What's new is the challenge created by the new media, which empower alternative viewpoints like no other has ever done. To see why, consider what, precisely, is changing.

The blogosphere, the Web, and e-mail have undermined the newsgathering function of major media as such. They are not needed the way they used to be. [break here]
Today, an honest, meticulous, and creative person can, with affordable equipment, do a reasonable job of newsgathering.

How was it different in the past? Formerly, professional equipment was not easy to come by and information storage was itself a challenge. And if pros made a mess of things, they had to live with the results themselves.

For example, a pro needs to be able to trust her own notebook, story files, and morgue. That created some control over how unrepresentative news stories could become in democratic societies. She would need one heck of a memory to know the difference between the facts of the case and ten years of her own misrepresentation.

But today, stories can be slanted in order to affect an electorate, in the full knowledge that the correct information is archived somewhere on the Internet - and anyone who really wants to know can get hold of it easily!

Not everyone realized the significance of that fact until fairly recently. Hence pajamagate. The egregious thing about pajamagate was not that Rather was suckered by bogus dox (hey, stuff happens), but that his network took so long to just admit that fact, long after it was utterly self-evident.

I notice that Reuters has been much quicker disowning its recent fauxtos. People can learn.

The media have always been slanted in a liberal way. But that is principally because young persons inclined to traditional views do not go into media. They are urged to enter the clergy instead.

When people who espouse traditional views have gone into media, they have often been quite effective. One thinks of the conservative blogosphere, talk radio, and Fox News, for example, and a number of good conservative thinkmags.

But meanwhile, the burden of public recordkeeping and analysis is shifting toward the blogosphere, for better or worse.

I first realize that shift clearly when a New York Times reporter sneered at me last year as a (mere) "blogger. But my coverage of the incident in question had been more accurate than her paper's, and unlike the reporter for her paper, I had actually seen the controversial film.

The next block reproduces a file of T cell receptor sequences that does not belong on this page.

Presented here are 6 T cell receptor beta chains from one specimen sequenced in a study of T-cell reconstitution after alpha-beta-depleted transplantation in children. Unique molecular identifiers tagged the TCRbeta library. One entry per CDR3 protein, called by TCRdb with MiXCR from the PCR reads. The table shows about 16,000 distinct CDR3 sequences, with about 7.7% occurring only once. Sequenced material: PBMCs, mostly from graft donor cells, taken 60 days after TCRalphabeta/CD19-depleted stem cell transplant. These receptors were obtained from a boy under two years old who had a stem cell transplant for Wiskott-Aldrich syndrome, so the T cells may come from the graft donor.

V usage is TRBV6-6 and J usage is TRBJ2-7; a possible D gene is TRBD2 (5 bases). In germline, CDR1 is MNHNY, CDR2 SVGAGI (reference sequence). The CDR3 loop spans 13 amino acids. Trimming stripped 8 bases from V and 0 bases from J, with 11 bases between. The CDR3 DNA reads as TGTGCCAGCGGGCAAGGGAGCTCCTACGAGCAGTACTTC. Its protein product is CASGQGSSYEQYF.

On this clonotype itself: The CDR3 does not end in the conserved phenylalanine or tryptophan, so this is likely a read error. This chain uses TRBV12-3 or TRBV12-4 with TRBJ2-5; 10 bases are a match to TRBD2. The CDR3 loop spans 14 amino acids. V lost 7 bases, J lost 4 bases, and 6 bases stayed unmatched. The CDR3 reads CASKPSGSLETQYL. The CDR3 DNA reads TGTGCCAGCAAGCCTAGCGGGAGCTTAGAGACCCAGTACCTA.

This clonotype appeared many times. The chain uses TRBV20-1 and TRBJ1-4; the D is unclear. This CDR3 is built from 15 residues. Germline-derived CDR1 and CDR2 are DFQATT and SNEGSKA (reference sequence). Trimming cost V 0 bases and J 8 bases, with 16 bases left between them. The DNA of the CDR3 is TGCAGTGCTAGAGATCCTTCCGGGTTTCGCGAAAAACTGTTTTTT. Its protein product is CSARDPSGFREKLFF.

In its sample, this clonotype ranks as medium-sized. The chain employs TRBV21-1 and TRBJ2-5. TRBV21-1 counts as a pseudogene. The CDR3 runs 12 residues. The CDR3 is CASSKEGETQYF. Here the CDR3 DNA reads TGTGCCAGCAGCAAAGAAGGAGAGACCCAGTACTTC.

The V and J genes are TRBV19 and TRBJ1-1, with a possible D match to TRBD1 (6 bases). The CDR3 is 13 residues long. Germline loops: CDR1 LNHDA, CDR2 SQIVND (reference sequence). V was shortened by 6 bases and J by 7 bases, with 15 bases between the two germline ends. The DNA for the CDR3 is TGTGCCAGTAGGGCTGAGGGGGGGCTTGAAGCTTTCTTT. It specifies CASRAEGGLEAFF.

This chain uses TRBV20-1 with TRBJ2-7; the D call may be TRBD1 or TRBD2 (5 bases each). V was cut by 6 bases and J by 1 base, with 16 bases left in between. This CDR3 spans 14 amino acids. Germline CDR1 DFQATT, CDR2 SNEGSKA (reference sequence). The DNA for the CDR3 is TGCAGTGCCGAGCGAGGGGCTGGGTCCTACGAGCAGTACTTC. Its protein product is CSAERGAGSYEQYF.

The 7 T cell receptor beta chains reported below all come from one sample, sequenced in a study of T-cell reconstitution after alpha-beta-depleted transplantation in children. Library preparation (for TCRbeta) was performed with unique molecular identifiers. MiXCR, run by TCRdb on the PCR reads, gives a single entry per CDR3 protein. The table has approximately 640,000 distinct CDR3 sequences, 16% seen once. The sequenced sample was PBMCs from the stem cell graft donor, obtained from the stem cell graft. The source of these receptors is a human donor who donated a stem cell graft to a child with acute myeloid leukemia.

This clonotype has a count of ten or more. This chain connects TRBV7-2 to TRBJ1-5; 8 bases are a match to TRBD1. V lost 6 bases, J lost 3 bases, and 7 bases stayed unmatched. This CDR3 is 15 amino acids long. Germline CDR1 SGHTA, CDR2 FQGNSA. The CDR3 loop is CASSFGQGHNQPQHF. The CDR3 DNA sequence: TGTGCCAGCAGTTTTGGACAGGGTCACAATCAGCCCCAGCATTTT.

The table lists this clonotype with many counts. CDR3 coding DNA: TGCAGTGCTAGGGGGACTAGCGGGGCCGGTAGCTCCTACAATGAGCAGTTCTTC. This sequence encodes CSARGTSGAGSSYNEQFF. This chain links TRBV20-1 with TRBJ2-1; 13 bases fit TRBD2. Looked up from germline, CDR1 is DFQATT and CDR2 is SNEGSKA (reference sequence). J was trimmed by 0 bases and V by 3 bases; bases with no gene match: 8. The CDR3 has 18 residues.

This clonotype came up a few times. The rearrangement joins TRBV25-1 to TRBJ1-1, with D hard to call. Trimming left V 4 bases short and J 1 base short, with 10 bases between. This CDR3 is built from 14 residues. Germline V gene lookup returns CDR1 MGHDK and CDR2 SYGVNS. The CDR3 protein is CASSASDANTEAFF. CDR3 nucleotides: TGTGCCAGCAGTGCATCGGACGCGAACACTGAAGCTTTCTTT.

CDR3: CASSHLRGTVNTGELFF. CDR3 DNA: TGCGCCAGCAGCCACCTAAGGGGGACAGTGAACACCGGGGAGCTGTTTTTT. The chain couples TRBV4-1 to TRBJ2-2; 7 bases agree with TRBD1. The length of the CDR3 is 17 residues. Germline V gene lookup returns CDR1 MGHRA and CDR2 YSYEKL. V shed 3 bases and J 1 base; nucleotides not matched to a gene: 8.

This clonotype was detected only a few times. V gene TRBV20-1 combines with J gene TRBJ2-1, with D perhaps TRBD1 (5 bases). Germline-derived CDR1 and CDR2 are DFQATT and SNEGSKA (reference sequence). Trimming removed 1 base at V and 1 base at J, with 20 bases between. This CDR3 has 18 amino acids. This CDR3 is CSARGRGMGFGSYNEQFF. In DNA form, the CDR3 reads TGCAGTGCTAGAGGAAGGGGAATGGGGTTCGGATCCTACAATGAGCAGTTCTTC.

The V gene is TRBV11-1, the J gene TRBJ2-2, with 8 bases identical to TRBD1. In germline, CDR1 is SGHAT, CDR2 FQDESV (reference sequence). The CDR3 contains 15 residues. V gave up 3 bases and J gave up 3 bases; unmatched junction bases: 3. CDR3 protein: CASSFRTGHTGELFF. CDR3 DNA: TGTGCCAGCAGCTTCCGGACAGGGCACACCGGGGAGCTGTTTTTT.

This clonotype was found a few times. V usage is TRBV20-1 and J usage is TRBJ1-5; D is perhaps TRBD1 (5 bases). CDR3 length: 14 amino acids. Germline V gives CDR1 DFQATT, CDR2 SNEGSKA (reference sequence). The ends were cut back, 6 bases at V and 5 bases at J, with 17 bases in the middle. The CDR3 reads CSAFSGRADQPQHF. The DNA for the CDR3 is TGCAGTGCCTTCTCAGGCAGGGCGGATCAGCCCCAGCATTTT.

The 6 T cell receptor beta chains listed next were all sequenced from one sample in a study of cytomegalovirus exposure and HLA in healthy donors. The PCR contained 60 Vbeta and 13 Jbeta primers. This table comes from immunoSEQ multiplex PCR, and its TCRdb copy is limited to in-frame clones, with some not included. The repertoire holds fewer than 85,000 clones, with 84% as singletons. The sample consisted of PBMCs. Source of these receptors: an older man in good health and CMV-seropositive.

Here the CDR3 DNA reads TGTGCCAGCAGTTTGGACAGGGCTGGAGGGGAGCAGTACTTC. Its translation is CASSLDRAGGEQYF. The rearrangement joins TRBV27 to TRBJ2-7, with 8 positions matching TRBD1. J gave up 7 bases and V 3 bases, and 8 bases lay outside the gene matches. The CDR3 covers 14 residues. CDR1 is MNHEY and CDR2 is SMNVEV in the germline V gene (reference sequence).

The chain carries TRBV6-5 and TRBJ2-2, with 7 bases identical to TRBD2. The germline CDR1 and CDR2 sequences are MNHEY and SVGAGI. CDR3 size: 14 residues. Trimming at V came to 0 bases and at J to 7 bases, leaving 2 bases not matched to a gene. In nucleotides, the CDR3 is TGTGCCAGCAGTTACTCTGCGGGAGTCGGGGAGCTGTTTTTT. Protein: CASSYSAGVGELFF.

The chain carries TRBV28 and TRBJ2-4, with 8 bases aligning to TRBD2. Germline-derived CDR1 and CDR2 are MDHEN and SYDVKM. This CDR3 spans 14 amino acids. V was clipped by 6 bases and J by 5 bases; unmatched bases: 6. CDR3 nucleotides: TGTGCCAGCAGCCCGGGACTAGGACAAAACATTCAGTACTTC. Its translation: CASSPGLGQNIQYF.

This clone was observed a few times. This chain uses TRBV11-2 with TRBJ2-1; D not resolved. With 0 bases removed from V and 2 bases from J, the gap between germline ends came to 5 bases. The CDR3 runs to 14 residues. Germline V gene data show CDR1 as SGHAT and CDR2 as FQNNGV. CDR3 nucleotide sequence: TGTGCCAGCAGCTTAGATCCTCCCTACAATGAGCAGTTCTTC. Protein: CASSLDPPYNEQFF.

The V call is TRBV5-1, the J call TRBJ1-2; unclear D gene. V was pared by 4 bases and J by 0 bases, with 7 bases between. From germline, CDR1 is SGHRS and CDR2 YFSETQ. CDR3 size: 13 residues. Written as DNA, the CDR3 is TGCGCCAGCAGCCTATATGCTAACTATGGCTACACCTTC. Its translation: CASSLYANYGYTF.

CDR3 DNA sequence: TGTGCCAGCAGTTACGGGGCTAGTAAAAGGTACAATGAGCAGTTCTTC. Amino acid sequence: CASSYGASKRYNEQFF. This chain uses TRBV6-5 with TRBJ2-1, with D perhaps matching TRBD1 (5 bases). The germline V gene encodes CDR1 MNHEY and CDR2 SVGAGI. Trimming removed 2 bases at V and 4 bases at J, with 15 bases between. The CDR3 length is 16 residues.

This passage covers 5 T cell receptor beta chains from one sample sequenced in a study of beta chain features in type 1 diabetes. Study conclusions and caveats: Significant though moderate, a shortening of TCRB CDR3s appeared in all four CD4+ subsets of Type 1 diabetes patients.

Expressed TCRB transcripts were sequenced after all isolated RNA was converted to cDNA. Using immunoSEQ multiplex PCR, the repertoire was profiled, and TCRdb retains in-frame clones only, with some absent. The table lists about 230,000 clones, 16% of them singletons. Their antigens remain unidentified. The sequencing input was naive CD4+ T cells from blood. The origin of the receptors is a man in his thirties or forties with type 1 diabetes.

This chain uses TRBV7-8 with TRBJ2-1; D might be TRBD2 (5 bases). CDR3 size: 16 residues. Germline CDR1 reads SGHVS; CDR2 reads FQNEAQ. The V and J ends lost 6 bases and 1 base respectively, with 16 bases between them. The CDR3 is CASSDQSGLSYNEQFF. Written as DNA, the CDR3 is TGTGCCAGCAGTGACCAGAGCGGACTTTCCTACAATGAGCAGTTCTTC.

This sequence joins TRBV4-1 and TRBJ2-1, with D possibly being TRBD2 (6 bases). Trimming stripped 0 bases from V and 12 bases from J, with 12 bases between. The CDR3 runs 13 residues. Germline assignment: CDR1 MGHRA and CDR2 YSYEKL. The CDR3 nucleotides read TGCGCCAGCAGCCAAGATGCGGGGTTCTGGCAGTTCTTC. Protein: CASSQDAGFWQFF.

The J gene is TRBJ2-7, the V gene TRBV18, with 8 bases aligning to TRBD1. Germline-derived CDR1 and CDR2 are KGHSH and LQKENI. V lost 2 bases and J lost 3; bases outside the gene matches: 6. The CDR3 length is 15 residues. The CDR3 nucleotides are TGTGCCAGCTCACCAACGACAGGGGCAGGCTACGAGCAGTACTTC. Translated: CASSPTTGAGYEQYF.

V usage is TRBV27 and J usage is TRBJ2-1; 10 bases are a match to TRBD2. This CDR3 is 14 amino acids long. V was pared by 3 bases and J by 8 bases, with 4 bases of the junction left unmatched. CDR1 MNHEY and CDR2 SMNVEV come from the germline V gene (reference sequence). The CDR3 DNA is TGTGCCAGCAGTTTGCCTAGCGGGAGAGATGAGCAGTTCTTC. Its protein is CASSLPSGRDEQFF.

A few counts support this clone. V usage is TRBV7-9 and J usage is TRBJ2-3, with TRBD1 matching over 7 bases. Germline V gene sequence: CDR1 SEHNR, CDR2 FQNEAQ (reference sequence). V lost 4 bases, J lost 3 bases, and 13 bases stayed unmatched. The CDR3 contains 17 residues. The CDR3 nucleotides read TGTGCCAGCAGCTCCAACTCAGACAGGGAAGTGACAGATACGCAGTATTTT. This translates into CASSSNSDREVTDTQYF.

(*I am not an American, not to trying to become one, and don't currently know anyone who is. Thus I have no cat in the fight over US immigration policy, and thought this a safe example.)

(**Please do not write to inform me that there is no East Carolina. That is the Americans' problem, not mine. It is a forgivable lapse on their part, and I have forgiven them, somewhat reluctantly.)
If you like this blog, check out my book on the intelligent design controversy, By Design or by Chance?.

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Thinkquote of the day: The difference the new media make

Young readers do not want to rely on a god-like figure from above to tell them what is important, and they certainly do not want news presented as gospel. The media world can no longer lecture; it must become a place for conversation.

- press lord Rupert Murdoch, Chairman, News Corporation, quoted as part of the advertising for a conference on the growth and importance of the blogosphere (January 29–31, 2007).

Now, say what you want about Murdoch, he made money in media. Darwinists profess ongoing amazement that the public does not just gasp and obey when Darwin lobbies huff that there are no reasonable, science-based objections to Darwinism. They clearly do not grasp what Murdoch is saying. Pronouncements from on high that there are no reasonable objections are not so much contested as merely ignored.

That, by the way, is another indicator that Darwinism is on the way out. Systems that are declining in importance are usually passively ignored for a long time before anyone proposes to actually retire them.
If you like this blog, check out my book on the intelligent design controversy, By Design or by Chance?. You can read excerpts as well.

Are you looking for one of the following stories?

A summary of tech guru George Gilder's arguments for ID and against Darwinism

A critical look at why March of the Penguins was thought to be an ID film.

A summary of recent opinion columns on the ID controversy

A summary of recent polls of US public opinion on the ID controversy

A summary of the Catholic Church's entry into the controversy, essentially on the side of ID.

O'Leary's intro to non-Darwinian agnostic philosopher David Stove’s critique of Darwinism.

An ID Timeline: The ID folk seem always to win when they lose.

O’Leary’s comments on Francis Beckwith, a Dembski associate, being denied tenure at Baylor.

Why origin of life is such a difficult problem.